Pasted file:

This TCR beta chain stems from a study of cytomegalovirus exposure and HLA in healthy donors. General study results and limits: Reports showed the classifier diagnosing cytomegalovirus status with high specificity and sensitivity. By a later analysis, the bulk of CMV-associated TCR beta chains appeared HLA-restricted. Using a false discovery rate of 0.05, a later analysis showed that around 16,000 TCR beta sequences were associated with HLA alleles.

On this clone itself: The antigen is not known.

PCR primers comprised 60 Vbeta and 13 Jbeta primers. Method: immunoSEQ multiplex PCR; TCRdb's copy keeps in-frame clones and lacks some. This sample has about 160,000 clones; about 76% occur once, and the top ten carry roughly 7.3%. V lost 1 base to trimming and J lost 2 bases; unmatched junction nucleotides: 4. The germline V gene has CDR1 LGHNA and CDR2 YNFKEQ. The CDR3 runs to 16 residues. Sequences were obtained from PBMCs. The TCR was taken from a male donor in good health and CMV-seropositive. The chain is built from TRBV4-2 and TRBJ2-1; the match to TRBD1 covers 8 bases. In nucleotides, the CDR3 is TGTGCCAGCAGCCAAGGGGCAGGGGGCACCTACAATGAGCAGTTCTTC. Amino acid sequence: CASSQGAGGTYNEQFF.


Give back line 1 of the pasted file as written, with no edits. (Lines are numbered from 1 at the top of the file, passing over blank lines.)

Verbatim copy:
This TCR beta chain stems from a study of cytomegalovirus exposure and HLA in healthy donors. General study results and limits: Reports showed the classifier diagnosing cytomegalovirus status with high specificity and sensitivity. By a later analysis, the bulk of CMV-associated TCR beta chains appeared HLA-restricted. Using a false discovery rate of 0.05, a later analysis showed that around 16,000 TCR beta sequences were associated with HLA alleles.